It's in 50% of Packaged Foods, but the Cost Is Steep

The Baffler looks at the problem with palm oil plantations in Guatemala
By Mike L. Ford,  Newser Staff
Posted Jun 5, 2022 3:25 PM CDT
Palm Oil Riches Can Mean Land Grabs, Ecocide, Murder
Fruit bunches from the African oil palm are transported from a plantation to an extraction plant, in Sayaxche, Guatemala. The Central American country is one of the most efficient at producing palm oil; a key ingredient in half of all packaged foods.   (AP Photo/Rodrigo Abd)

Palm oil is in half of all packaged supermarket products, not only in foods but also cosmetics. The stout palm oil tree has always been an important food source in its native West Africa, but its use in global consumer products has exploded in the past few decades. Today, Indonesia and Malaysia are the largest producers, but Guatemala is the biggest source in Central America. Like other palm economies, it “is plagued by problems borne from and enabled by the world’s appetite for cheap vegetable fat,” according to a report in the Baffler by Alessandra Bergamin, who found evidence of greed, corruption, ecocide, and murder in the Petén region, which accounts for a third of Guatemala’s land area.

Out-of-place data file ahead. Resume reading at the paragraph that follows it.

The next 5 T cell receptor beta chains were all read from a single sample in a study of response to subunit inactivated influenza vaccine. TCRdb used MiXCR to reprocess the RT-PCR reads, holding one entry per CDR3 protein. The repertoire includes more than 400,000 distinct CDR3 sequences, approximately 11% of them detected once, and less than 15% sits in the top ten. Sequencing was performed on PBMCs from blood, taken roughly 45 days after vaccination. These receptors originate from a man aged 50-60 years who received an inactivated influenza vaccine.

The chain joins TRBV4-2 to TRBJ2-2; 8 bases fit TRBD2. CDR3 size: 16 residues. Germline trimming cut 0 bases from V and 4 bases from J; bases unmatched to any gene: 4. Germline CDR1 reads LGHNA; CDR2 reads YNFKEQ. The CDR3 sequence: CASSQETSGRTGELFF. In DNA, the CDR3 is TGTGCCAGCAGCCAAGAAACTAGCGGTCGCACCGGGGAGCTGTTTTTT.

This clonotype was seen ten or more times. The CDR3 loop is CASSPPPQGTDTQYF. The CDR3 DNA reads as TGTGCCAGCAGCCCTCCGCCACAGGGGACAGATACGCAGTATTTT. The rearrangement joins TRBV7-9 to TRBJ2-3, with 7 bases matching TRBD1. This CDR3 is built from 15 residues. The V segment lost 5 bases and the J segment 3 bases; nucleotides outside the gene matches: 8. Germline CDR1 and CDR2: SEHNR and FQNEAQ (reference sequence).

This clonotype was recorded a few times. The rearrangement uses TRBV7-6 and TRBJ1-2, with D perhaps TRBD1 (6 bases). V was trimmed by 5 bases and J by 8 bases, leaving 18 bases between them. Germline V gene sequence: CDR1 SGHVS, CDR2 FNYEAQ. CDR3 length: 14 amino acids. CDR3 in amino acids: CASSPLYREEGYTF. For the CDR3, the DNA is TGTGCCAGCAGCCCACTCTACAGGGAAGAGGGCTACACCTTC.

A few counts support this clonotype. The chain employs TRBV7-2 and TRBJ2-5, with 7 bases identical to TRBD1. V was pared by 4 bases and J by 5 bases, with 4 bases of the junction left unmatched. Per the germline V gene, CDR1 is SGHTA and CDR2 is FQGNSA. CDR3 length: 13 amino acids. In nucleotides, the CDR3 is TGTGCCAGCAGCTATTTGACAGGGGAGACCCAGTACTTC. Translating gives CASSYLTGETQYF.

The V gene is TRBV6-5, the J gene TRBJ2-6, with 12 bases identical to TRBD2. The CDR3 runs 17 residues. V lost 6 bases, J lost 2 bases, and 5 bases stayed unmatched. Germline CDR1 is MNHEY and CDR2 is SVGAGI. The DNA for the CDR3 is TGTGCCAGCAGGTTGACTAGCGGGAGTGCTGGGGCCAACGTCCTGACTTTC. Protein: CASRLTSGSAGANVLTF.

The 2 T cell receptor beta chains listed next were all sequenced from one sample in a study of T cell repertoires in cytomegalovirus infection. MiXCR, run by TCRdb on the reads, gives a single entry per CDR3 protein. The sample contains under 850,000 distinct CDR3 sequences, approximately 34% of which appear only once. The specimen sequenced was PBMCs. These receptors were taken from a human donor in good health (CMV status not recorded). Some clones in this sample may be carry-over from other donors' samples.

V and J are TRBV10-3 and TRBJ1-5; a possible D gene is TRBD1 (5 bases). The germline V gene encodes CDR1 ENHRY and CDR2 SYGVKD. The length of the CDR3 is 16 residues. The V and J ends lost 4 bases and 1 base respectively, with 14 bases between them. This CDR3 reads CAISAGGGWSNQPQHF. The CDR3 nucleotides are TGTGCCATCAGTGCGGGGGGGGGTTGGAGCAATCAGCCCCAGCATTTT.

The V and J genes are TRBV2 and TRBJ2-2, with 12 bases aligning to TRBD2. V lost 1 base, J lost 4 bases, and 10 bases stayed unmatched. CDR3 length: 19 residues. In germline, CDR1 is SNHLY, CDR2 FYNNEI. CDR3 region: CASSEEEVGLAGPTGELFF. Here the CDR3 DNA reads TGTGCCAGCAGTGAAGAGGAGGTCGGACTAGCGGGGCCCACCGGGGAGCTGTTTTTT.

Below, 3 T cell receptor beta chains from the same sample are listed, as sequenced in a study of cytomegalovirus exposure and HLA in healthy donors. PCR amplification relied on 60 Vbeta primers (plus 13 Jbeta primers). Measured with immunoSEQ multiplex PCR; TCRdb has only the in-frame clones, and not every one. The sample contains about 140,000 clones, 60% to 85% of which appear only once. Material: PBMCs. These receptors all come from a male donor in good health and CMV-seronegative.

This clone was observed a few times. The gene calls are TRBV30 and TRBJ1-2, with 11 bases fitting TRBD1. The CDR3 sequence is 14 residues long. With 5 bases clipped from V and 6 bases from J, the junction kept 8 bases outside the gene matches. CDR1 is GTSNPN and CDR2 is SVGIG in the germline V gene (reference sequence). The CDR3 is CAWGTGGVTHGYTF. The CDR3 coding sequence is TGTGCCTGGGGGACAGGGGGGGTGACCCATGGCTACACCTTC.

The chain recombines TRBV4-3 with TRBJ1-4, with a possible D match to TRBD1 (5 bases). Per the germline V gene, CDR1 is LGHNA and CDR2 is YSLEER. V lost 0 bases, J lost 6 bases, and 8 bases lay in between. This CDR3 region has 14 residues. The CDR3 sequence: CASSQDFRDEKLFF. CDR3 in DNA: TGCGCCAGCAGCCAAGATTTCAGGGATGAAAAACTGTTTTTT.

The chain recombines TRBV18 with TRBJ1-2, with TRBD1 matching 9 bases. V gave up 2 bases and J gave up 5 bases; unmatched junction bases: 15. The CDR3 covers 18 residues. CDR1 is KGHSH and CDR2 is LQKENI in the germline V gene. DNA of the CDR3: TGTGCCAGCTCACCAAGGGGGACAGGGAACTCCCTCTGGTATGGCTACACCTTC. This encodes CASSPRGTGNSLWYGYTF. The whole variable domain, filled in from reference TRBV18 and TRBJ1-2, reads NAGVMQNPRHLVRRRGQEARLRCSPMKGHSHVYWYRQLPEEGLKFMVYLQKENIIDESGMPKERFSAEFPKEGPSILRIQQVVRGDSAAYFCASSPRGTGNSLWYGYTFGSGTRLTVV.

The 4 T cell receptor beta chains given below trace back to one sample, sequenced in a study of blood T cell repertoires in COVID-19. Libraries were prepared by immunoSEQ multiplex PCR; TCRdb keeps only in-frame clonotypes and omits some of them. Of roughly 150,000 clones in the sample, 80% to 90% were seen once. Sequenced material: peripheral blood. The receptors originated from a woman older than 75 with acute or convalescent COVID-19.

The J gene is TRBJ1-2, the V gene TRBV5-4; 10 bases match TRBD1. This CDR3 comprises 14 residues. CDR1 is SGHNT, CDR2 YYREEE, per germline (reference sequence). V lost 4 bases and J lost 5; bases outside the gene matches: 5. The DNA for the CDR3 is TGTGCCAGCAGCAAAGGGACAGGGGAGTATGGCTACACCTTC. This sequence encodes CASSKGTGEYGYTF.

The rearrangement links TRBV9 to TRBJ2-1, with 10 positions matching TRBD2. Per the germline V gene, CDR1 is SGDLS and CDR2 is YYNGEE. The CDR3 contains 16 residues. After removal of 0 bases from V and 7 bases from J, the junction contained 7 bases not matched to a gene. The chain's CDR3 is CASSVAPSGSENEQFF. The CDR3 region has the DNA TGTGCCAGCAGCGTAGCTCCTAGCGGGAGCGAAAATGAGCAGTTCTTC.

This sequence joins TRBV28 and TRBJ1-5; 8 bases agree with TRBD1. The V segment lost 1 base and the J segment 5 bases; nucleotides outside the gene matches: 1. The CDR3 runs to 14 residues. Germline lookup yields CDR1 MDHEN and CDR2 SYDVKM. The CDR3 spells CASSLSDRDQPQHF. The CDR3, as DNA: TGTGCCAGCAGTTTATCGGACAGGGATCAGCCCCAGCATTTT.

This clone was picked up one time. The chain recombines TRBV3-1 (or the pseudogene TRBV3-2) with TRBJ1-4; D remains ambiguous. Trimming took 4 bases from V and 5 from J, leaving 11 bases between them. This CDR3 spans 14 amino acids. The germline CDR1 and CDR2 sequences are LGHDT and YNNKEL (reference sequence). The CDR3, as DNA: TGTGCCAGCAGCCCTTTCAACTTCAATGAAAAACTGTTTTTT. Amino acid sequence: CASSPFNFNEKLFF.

First, company reps arrive promising big economic opportunity, but it’s nothing more than a land grab. Those who resist are threatened and soon find their lands encircled. Aside from stripping the land of biodiversity, palm plantations require oxidation ponds to collect insecticides and palm effluent. The latter is organic waste that is “one hundred times more polluting than domestic sewage” if left untreated. In Petén, a pond overflow poisoned the Pasión River in 2015, killing thousands of fish. Attempts at legal redress were met with a spate of kidnappings, a murder by masked gunmen, and a return to business as usual. The Geneva-based Roundtable on Sustainable Palm Oil provides “Certified Sustainable Palm Oil” tags to producers who meet certain social and environmental standards, but Bergamin’s reporting suggests community complaints are ignored in the process. Read the full story. (More palm oil stories.)

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